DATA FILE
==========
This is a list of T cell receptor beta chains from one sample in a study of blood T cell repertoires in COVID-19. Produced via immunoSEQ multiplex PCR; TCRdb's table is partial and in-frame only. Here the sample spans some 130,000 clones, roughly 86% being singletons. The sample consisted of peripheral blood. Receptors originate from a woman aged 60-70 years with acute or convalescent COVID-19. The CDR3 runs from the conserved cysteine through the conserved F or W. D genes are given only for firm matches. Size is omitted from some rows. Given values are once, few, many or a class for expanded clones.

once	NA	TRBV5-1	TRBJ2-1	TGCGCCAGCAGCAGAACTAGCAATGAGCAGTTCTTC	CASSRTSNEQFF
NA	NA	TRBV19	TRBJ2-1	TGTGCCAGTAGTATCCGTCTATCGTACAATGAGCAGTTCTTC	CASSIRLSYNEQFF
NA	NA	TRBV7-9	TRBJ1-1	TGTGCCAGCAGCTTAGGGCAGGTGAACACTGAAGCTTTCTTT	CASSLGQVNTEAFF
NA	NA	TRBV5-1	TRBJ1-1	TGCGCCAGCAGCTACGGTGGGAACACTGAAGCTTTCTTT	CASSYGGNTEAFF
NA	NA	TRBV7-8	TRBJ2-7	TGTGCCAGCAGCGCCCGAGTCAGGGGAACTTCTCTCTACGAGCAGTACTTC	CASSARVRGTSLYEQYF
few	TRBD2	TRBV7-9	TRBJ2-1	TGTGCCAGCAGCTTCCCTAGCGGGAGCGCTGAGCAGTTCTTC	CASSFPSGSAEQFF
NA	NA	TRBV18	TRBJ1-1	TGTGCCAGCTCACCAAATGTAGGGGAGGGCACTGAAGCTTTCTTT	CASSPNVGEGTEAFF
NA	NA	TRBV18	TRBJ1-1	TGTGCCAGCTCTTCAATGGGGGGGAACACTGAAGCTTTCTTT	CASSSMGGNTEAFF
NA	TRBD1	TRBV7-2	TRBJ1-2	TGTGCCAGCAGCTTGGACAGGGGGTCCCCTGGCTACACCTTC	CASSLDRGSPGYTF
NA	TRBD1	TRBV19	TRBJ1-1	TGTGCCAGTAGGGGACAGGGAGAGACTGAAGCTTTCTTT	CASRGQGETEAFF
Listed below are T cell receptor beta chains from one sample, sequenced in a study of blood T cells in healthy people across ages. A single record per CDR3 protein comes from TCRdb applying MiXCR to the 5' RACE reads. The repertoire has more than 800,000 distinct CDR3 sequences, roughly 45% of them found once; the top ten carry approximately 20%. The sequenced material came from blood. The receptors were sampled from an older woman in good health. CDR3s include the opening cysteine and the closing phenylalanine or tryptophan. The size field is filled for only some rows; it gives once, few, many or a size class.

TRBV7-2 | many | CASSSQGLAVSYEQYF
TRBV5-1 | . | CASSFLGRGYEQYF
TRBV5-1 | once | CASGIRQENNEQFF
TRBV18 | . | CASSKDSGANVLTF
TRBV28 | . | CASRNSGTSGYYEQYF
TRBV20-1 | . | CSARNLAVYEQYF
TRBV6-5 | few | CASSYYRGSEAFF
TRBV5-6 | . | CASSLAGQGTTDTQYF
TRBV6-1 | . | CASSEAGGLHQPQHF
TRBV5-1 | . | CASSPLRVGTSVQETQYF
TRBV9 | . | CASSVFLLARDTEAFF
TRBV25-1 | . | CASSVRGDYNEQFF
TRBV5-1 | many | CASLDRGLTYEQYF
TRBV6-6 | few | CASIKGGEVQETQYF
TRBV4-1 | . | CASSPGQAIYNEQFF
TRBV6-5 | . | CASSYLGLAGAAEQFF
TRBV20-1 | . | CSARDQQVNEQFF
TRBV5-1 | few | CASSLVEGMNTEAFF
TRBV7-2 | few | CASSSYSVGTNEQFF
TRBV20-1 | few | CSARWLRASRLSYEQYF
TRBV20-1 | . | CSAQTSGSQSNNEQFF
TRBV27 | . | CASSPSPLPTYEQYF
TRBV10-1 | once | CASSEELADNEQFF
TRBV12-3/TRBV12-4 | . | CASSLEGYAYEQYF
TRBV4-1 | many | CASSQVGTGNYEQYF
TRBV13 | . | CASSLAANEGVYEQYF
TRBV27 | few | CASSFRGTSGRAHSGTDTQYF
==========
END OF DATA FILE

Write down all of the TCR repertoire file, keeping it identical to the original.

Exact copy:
This is a list of T cell receptor beta chains from one sample in a study of blood T cell repertoires in COVID-19. Produced via immunoSEQ multiplex PCR; TCRdb's table is partial and in-frame only. Here the sample spans some 130,000 clones, roughly 86% being singletons. The sample consisted of peripheral blood. Receptors originate from a woman aged 60-70 years with acute or convalescent COVID-19. The CDR3 runs from the conserved cysteine through the conserved F or W. D genes are given only for firm matches. Size is omitted from some rows. Given values are once, few, many or a class for expanded clones.

once	NA	TRBV5-1	TRBJ2-1	TGCGCCAGCAGCAGAACTAGCAATGAGCAGTTCTTC	CASSRTSNEQFF
NA	NA	TRBV19	TRBJ2-1	TGTGCCAGTAGTATCCGTCTATCGTACAATGAGCAGTTCTTC	CASSIRLSYNEQFF
NA	NA	TRBV7-9	TRBJ1-1	TGTGCCAGCAGCTTAGGGCAGGTGAACACTGAAGCTTTCTTT	CASSLGQVNTEAFF
NA	NA	TRBV5-1	TRBJ1-1	TGCGCCAGCAGCTACGGTGGGAACACTGAAGCTTTCTTT	CASSYGGNTEAFF
NA	NA	TRBV7-8	TRBJ2-7	TGTGCCAGCAGCGCCCGAGTCAGGGGAACTTCTCTCTACGAGCAGTACTTC	CASSARVRGTSLYEQYF
few	TRBD2	TRBV7-9	TRBJ2-1	TGTGCCAGCAGCTTCCCTAGCGGGAGCGCTGAGCAGTTCTTC	CASSFPSGSAEQFF
NA	NA	TRBV18	TRBJ1-1	TGTGCCAGCTCACCAAATGTAGGGGAGGGCACTGAAGCTTTCTTT	CASSPNVGEGTEAFF
NA	NA	TRBV18	TRBJ1-1	TGTGCCAGCTCTTCAATGGGGGGGAACACTGAAGCTTTCTTT	CASSSMGGNTEAFF
NA	TRBD1	TRBV7-2	TRBJ1-2	TGTGCCAGCAGCTTGGACAGGGGGTCCCCTGGCTACACCTTC	CASSLDRGSPGYTF
NA	TRBD1	TRBV19	TRBJ1-1	TGTGCCAGTAGGGGACAGGGAGAGACTGAAGCTTTCTTT	CASRGQGETEAFF
Listed below are T cell receptor beta chains from one sample, sequenced in a study of blood T cells in healthy people across ages. A single record per CDR3 protein comes from TCRdb applying MiXCR to the 5' RACE reads. The repertoire has more than 800,000 distinct CDR3 sequences, roughly 45% of them found once; the top ten carry approximately 20%. The sequenced material came from blood. The receptors were sampled from an older woman in good health. CDR3s include the opening cysteine and the closing phenylalanine or tryptophan. The size field is filled for only some rows; it gives once, few, many or a size class.

TRBV7-2 | many | CASSSQGLAVSYEQYF
TRBV5-1 | . | CASSFLGRGYEQYF
TRBV5-1 | once | CASGIRQENNEQFF
TRBV18 | . | CASSKDSGANVLTF
TRBV28 | . | CASRNSGTSGYYEQYF
TRBV20-1 | . | CSARNLAVYEQYF
TRBV6-5 | few | CASSYYRGSEAFF
TRBV5-6 | . | CASSLAGQGTTDTQYF
TRBV6-1 | . | CASSEAGGLHQPQHF
TRBV5-1 | . | CASSPLRVGTSVQETQYF
TRBV9 | . | CASSVFLLARDTEAFF
TRBV25-1 | . | CASSVRGDYNEQFF
TRBV5-1 | many | CASLDRGLTYEQYF
TRBV6-6 | few | CASIKGGEVQETQYF
TRBV4-1 | . | CASSPGQAIYNEQFF
TRBV6-5 | . | CASSYLGLAGAAEQFF
TRBV20-1 | . | CSARDQQVNEQFF
TRBV5-1 | few | CASSLVEGMNTEAFF
TRBV7-2 | few | CASSSYSVGTNEQFF
TRBV20-1 | few | CSARWLRASRLSYEQYF
TRBV20-1 | . | CSAQTSGSQSNNEQFF
TRBV27 | . | CASSPSPLPTYEQYF
TRBV10-1 | once | CASSEELADNEQFF
TRBV12-3/TRBV12-4 | . | CASSLEGYAYEQYF
TRBV4-1 | many | CASSQVGTGNYEQYF
TRBV13 | . | CASSLAANEGVYEQYF
TRBV27 | few | CASSFRGTSGRAHSGTDTQYF